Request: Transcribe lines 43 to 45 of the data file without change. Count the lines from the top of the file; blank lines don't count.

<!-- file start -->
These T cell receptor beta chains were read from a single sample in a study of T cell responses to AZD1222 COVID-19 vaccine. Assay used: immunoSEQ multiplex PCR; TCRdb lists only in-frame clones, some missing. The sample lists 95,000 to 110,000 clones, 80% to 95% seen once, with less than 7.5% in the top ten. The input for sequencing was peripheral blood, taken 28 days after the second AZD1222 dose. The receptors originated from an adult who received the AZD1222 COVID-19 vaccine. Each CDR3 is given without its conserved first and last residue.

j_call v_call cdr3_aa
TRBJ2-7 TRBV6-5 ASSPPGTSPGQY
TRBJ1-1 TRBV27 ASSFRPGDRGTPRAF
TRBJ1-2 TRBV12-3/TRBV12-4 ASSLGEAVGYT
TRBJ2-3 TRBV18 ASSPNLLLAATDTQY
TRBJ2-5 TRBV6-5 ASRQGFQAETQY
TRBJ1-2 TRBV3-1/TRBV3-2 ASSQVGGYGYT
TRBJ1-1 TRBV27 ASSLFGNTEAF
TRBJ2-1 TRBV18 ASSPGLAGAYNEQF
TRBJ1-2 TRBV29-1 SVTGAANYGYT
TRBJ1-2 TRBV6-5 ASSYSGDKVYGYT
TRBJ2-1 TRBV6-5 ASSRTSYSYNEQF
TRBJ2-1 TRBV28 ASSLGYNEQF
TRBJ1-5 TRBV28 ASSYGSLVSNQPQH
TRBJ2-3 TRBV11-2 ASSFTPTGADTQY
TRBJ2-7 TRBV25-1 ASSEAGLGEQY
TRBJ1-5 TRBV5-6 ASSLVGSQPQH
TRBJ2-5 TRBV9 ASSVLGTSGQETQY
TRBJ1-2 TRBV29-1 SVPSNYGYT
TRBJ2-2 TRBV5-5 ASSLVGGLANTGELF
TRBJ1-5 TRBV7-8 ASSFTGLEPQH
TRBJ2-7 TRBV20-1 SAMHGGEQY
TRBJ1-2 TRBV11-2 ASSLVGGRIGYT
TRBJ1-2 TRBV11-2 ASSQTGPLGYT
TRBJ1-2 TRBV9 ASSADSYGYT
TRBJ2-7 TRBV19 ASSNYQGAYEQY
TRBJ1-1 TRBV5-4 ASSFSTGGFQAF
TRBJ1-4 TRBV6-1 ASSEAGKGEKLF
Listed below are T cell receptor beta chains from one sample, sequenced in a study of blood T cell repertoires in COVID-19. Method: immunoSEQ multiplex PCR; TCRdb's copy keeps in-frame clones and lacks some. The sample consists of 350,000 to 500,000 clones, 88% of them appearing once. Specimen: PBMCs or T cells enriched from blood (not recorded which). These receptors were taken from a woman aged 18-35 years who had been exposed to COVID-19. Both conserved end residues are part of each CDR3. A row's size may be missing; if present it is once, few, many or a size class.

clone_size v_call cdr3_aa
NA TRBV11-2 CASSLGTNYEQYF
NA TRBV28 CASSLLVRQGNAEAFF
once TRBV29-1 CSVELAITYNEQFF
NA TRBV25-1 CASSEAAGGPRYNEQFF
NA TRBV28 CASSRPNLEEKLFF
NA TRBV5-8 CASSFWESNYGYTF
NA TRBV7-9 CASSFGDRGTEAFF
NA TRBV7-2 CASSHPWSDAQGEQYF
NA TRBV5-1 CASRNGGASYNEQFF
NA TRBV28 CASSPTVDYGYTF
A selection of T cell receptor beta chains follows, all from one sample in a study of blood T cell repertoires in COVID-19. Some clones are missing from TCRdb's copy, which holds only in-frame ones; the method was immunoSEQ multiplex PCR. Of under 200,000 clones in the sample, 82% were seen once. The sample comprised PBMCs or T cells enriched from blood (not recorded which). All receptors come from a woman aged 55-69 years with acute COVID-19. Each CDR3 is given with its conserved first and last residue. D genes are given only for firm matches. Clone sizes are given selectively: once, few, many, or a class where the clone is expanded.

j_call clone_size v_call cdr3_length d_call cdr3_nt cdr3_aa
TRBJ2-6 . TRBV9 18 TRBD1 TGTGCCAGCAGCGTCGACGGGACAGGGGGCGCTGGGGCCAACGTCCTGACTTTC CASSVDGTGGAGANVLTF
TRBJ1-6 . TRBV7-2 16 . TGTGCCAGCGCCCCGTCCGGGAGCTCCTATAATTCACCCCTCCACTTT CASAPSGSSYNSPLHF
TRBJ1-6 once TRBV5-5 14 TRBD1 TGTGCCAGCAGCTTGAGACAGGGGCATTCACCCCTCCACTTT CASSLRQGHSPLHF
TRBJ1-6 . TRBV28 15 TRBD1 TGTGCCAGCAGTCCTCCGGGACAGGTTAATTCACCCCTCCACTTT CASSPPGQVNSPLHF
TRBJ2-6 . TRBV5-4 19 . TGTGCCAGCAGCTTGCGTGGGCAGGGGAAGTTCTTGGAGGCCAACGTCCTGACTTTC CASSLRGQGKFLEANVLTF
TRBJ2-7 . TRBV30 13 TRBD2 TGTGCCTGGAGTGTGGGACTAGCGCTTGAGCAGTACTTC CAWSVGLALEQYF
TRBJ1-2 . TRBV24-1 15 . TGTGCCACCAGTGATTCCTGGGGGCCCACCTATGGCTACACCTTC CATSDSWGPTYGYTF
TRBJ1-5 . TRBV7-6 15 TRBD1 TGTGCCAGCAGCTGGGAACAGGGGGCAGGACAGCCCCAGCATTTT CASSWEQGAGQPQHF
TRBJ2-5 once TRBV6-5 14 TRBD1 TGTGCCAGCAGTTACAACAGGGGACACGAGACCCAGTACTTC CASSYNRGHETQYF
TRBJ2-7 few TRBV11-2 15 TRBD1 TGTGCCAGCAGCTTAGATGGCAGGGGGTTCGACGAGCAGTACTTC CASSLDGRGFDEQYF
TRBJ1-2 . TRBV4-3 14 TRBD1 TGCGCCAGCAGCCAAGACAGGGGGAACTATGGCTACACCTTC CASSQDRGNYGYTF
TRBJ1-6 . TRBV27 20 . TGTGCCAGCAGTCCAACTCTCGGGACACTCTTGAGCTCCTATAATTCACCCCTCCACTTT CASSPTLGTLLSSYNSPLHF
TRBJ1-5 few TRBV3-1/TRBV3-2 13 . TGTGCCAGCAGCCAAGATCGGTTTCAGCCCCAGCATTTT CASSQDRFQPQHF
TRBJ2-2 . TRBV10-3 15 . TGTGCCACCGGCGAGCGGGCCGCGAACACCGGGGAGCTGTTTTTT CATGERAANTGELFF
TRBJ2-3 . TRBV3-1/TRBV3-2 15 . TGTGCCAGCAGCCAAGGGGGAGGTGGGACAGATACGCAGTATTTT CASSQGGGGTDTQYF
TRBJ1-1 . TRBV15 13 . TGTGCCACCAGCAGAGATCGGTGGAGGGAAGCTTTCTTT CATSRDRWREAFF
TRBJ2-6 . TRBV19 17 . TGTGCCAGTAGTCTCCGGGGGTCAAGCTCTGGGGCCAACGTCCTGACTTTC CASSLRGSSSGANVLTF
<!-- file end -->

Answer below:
j_call clone_size v_call cdr3_length d_call cdr3_nt cdr3_aa
TRBJ2-6 . TRBV9 18 TRBD1 TGTGCCAGCAGCGTCGACGGGACAGGGGGCGCTGGGGCCAACGTCCTGACTTTC CASSVDGTGGAGANVLTF
TRBJ1-6 . TRBV7-2 16 . TGTGCCAGCGCCCCGTCCGGGAGCTCCTATAATTCACCCCTCCACTTT CASAPSGSSYNSPLHF